Review Blog

Jun 03 2015

Various titles by Bingbo

cover image

Starfish Bay Children's Books, 2015.
The cowardly lion. Ill. by Jianming Zhou. ISBN 9780994100238
The moving house. Ill. by Huanying. ISBN 9780994100252
The pear violin. Ill. by Gumi. ISBN 9780994100245
(Age: 7-9) Chinese Fables. Kindness. Courage. Peace. Harmony. Friendship. Animals. One of Starfish Bay Publishing's core goals is to raise children's cultural awareness. They have chosen to present a very popular Chinese author's stories to a new audience. Bingbo is a children's literary specialist with more than 370 books written. In these picture books, he gives his animal characters human characteristics and uses descriptive language to illustrate his fables. The moral is inferred; friendship, overcoming problems, finding peace and harmony are core values.
The cowardly lion. Telulu the cowardly lion looks fierce and powerful, however, when confronted by another ferocious animal he shrinks. When faced with a tiger, he becomes as small as a leopard then seeing a leopard he decreases to a wildcat, then to a mouse. Both mouse and lion are fearful of each other, their solution to the problem makes them a united force. With the forest animals cheering lion on, he faces his fears and returns to normal size with the mouse still his closest friend.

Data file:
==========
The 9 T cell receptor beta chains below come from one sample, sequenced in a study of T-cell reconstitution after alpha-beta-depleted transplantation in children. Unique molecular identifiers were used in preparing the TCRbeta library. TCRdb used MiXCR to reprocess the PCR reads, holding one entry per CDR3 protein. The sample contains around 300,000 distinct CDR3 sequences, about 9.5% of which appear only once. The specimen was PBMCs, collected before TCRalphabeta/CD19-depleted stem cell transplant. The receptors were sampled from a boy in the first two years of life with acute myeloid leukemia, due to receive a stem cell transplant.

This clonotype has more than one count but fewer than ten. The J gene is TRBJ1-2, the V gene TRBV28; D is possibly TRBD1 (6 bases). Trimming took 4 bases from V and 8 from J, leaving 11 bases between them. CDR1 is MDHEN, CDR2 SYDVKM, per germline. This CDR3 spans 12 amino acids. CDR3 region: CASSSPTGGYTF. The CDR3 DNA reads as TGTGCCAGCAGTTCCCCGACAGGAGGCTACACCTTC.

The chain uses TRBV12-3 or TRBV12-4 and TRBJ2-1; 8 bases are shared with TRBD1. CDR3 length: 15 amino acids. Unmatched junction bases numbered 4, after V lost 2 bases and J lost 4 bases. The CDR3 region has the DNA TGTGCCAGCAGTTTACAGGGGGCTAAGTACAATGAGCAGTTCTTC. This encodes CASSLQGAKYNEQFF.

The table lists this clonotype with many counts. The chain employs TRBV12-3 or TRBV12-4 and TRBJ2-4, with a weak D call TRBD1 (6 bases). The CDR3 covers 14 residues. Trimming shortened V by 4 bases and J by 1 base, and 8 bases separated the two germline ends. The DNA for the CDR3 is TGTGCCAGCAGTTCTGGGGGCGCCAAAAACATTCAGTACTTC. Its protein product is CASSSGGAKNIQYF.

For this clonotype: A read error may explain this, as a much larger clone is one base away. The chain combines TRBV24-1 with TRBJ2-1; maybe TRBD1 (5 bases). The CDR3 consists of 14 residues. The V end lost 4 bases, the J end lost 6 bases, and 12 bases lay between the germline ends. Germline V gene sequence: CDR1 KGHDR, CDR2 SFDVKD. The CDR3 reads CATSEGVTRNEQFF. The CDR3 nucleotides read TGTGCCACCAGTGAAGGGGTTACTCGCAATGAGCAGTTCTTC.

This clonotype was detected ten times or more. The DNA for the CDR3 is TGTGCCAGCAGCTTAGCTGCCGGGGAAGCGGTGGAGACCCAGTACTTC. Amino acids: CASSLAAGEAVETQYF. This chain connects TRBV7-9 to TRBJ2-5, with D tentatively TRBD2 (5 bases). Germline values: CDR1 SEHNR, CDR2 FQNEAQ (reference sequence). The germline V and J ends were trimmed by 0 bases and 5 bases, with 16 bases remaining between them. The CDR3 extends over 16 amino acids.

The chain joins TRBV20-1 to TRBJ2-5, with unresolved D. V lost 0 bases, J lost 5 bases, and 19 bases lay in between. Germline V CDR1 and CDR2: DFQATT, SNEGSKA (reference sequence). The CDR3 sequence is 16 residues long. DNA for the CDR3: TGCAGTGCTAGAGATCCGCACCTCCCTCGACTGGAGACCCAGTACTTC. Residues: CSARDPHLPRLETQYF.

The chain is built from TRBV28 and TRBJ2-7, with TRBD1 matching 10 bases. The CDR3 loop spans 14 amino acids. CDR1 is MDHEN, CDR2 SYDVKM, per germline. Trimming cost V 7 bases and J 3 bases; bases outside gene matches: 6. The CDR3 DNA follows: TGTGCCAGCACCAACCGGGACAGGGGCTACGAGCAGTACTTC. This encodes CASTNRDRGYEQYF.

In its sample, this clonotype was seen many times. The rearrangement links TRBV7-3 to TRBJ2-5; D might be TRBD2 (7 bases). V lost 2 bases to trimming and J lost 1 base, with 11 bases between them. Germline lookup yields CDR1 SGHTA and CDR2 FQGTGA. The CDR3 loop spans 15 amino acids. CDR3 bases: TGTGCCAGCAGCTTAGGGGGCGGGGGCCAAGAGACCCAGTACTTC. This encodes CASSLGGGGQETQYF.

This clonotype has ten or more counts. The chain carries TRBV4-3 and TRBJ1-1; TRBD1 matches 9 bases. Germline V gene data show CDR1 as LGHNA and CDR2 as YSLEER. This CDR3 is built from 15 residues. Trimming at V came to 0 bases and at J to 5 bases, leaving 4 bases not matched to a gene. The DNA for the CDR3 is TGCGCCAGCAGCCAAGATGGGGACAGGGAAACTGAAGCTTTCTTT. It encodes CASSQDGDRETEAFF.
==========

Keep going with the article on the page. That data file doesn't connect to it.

The moving house. Squirrel's decision to build a new house on a big rock leads to a new adventure. Each night he falls into a deep sleep and awakes in a new place, near the sea, then near the beautiful mountains. Squirrel is happy with the change of scenery until he wakes up with his house sinking in a lake. Tortoise comes to rescue him and they decide to be upstairs and downstairs friends.
The pear violin. Bingbo's story celebrates the power of music to bring together a community of forest animals. Squirrel finds a large pear; after eating half, he makes a pear violin using his whiskers as the strings and small twigs as the bow. His music carries into the far reaches of the forest, causing the fox to stop chasing the chicken and lion to stop pursuing rabbit. All the forest creatures are amazed and gather to hear him play. When a seed falls to the ground and a magic pear tree springs to life full of special fruit, the animals make all sorts of stringed instruments and join together for a moonlight concert.
Chinese illustrators bring Bingbo's anthropomorphic stories to life, through the use of paint, ink and pencil.
Rhyllis Bignell

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